That works out as 899 hours (equivalent to 23.7 working weeks) staring at a screens and 3,796 hours (yes, nearly a hundred 38 hour work weeks) on internet connected devices per year.
I want to repeat that last calculation: 3,796 hours, every year, spent on internet connected devices.
The good news is that reclaiming your time is simple. All you have to do is to set yourself some boundaries, and now is the month to do it because May is 'Screens Off' month. Now is the time to regain control of your household by switching off the screens. These are my four boundaries:-
- I will not watch 30 Rock all month
- I will not play any games including Candy Crush and Clash Royale all month
- I will not spend time on Facebook unless it's related to Simple Savings
- I will not listen to BorrowBox (audio books) or podcasts all month
What will your boundaries be?
Please drop into our forum and share your journey with us in Claire's thread:
(The forum is part of our paid members area. If you would like a membership click here)
Time is a precious resource. We all have a finite amount. Save time and regain control of your household with the Simple Savings Calendar Challenge for May: Screens Off. There are three levels of the Challenge to choose from, Beginner, Moderate and Hard Core.
Which one will you do this month?
- Beginner: All screens off for one day a week
- Moderate: One week screen-free
- Hard Core: The whole month screen-free
Please write in and tell us what you are planning and how it is going. I love getting your emails. They make me smile.
I was chatting with my kids about writing this month's newsletter. "I've told everyone, in writing, that I'm not playing Candy Crush or watching 30 Rock this month." I said.
"Can you write in the newsletter," asked Jacqui, my 14 year old, "that when you told us you were giving up Candy Crush and 30 Rock, we snorted with laughter?" Jacqui smiled and emphasised, "SNORTED with laughter..."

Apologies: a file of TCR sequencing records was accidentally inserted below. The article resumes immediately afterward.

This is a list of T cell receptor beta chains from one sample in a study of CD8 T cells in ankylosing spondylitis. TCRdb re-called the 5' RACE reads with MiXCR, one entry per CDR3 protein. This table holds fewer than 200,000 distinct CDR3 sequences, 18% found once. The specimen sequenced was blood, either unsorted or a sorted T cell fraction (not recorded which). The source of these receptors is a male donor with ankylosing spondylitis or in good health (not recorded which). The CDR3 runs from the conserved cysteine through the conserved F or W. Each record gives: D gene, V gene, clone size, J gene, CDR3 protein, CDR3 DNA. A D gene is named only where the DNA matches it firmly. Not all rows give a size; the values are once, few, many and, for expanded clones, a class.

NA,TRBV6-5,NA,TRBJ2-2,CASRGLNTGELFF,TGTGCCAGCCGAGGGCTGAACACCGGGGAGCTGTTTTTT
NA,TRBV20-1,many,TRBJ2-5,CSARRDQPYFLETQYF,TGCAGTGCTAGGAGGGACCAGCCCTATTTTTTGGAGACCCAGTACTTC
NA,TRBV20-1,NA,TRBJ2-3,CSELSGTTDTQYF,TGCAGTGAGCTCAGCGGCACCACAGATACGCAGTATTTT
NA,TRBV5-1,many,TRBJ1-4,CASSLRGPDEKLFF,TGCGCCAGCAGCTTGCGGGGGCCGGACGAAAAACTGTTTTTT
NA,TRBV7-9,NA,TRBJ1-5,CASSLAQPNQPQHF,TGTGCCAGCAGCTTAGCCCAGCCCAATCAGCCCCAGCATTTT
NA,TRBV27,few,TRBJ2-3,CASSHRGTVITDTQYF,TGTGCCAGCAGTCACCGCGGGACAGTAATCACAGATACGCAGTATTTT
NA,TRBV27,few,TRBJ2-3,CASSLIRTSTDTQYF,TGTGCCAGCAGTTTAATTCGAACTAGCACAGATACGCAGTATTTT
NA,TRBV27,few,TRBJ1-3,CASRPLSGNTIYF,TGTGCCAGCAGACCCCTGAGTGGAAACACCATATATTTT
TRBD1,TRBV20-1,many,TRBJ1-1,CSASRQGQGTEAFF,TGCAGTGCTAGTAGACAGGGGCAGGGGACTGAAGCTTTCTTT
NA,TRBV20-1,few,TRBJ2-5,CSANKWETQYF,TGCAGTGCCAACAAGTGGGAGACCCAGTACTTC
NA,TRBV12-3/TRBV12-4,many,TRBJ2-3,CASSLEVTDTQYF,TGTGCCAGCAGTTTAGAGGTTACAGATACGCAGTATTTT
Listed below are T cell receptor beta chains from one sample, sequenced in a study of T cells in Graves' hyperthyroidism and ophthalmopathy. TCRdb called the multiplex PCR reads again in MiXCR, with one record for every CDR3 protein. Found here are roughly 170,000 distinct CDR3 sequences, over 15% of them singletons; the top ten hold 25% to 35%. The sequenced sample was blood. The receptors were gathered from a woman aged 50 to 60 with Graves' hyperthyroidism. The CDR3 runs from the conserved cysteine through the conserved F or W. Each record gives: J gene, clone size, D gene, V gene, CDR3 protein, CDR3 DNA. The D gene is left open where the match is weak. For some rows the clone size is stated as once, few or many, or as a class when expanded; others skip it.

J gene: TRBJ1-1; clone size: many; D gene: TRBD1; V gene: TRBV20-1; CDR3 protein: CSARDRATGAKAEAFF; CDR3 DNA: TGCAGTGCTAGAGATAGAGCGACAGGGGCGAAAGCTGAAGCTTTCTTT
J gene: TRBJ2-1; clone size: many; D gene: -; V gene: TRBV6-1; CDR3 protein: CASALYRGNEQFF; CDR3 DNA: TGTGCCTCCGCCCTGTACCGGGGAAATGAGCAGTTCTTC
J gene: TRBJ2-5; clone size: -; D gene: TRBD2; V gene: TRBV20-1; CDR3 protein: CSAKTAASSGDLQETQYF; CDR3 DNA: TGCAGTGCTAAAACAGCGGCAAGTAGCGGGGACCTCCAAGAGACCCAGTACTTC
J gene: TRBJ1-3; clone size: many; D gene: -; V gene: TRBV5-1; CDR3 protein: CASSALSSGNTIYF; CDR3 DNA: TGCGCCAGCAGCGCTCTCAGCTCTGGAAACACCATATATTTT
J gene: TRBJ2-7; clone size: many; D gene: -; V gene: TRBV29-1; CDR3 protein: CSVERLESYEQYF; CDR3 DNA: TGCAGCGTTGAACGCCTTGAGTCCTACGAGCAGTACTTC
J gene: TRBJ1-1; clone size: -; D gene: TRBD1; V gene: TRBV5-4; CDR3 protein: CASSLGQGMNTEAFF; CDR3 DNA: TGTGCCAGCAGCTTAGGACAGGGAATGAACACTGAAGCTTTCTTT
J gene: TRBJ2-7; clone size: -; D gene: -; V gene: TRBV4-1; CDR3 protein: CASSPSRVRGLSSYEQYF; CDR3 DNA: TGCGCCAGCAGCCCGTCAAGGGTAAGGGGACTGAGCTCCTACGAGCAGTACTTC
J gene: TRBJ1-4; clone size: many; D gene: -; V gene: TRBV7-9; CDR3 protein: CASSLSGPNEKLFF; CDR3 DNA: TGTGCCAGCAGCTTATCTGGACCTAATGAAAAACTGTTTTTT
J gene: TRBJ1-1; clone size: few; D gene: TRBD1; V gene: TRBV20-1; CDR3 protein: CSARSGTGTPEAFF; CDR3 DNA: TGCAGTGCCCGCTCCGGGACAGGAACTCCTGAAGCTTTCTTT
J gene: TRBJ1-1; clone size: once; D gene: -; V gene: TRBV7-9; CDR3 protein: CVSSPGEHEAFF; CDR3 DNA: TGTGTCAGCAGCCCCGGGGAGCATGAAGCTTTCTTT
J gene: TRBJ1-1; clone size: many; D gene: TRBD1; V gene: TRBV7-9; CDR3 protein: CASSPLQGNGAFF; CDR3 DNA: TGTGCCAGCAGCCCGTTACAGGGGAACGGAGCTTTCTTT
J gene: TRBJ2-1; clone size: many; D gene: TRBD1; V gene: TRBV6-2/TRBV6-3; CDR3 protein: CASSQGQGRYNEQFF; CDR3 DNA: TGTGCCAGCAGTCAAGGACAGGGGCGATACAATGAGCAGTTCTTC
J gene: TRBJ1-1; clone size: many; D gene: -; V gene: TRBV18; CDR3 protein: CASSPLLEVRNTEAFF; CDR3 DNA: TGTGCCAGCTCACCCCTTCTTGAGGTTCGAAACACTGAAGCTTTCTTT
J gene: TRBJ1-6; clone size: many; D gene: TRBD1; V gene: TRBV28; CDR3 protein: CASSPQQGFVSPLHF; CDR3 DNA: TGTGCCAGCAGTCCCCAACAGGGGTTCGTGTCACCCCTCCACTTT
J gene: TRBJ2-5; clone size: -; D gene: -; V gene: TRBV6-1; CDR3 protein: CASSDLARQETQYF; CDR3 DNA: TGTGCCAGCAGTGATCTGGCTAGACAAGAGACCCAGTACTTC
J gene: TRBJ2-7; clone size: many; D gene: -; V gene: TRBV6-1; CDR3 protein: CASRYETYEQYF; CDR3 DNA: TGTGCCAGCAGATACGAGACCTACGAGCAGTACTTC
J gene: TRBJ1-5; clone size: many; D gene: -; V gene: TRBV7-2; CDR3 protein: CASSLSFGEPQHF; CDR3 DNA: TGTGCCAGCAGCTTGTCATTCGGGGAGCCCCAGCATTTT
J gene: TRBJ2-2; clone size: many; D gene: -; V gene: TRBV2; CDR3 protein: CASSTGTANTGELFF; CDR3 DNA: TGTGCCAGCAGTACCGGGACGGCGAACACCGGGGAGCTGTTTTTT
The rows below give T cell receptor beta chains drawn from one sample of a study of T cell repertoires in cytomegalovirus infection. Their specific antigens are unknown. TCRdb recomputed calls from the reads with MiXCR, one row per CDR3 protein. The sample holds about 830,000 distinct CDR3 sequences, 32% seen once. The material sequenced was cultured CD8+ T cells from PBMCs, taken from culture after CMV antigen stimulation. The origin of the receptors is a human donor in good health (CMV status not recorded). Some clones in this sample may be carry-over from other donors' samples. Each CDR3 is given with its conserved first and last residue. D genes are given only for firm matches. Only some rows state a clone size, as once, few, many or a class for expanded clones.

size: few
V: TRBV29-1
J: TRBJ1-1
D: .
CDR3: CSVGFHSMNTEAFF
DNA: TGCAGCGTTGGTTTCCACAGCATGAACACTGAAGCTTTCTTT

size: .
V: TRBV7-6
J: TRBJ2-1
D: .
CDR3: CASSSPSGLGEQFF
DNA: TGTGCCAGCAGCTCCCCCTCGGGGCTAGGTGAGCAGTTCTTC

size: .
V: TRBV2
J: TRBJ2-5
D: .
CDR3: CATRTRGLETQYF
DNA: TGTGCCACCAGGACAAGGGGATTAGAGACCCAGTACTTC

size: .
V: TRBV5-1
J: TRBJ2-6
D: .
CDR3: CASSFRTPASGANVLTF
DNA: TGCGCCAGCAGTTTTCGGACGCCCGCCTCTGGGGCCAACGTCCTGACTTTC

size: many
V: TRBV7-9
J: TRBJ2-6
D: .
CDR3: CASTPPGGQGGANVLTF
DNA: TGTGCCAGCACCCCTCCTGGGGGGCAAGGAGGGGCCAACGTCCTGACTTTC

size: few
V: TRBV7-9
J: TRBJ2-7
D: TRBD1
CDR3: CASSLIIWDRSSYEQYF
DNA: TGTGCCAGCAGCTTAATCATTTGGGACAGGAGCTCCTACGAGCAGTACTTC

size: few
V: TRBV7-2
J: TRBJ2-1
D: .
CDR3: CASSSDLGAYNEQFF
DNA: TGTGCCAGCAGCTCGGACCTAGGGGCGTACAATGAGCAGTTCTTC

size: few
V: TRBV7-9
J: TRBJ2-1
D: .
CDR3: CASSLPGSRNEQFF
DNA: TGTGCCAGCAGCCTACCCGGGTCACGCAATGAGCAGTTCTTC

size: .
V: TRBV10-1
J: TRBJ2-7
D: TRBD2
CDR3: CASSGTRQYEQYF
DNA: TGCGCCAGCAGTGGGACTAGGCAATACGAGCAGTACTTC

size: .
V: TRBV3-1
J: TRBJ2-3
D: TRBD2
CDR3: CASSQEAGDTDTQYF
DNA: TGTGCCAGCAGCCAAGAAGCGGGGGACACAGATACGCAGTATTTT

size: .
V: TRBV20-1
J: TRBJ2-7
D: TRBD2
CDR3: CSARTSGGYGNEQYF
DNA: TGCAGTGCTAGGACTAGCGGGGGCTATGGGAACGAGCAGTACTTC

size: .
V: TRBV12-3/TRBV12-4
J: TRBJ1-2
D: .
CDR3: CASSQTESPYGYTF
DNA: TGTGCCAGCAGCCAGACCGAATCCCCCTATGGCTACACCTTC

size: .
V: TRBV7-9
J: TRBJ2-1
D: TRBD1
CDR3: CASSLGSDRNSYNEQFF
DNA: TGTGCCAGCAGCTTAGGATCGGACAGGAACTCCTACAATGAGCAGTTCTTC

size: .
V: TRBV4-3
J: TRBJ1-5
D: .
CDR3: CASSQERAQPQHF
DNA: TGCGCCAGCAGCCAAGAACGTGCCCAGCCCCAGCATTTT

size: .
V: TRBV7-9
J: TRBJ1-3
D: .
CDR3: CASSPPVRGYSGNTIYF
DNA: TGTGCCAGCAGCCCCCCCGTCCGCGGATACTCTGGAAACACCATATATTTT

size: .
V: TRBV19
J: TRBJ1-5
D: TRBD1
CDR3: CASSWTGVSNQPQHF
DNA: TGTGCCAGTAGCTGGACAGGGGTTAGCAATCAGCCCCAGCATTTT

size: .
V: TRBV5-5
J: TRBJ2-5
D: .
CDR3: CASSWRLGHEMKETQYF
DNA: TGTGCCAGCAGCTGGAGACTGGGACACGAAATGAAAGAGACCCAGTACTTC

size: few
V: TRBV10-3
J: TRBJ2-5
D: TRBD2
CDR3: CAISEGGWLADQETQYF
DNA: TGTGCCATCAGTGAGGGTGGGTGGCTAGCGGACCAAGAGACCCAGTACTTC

She doesn't think I can survive without Candy Crush, or Liz Lemon. Nonetheless, the kids have chosen to support me by switching off their screens as well. All of May will be a Screens Off month in the Lippey household.
The kids have chosen to not play games, to not watch online streaming, and to not listen to audio books. They will only use constructive and creative computer programs, such as Adobe Photoshop and Open Office. (Minecraft is off-limits).
Jacqui and Sam negotiated some concessions. Jacqui still gets to watch 30 Rock on iView and Sam is allowed to chat to his friends and look at funny memes.
If you would love to do a Screens Off month but have never done one before, below are some tips to get you started:
- Tip 1: Give advance notice - Some kids need time to come to the party on new ideas. Several days before you begin, alert them that you are planning a Screens Off day/week/month.
- Tip 2: Pretend you are camping - When you go camping you are without electricity. Usually by the second day of a trip all the devices are dead and everyone finds other things to do. A Screens Off month is like camping but without dirty feet and sand in your bed.
- Tip 3: Screens Off Sunday - If a Screens Off month or week is too difficult start with Screens Off Sunday. We love Screens Off Sunday and do it most weeks.
- Tip 4: Swap screens for other things - What if the kids find entertaining themselves for a whole month too hard? Compromise by allowing them to listen to audio books while they are exercising or doing chores. You could say, "Let's listen to Rangers Apprentice on Borrowbox while we fold clothes."
- Tip 5: Arrange activities - At first, when kids go without screens they are lost. You can prepare activities for them until they have re-learned how to entertain themselves. Some of our activites are: playing UNO, playing Dixit, making up stories, colouring in, painting, baking cakes, cooking and inventing new recipes, word games, playing guitar, playing piano, walking and playing with the dogs, cleaning races (the first one to pick up ten items, etc), trampolineing, pool noodle battles, role-playing computer games (instead of playing the games, they pretend they are the characters and imagine they are in the game).
- Tip 6: Write detailed rules - It is important that everyone understands the rules. The best way to do this is to write the rules down and stick them to the fridge. Rules can include (a) the length of time you plan to be screen free, and (b) what 'screen free' means for individual family members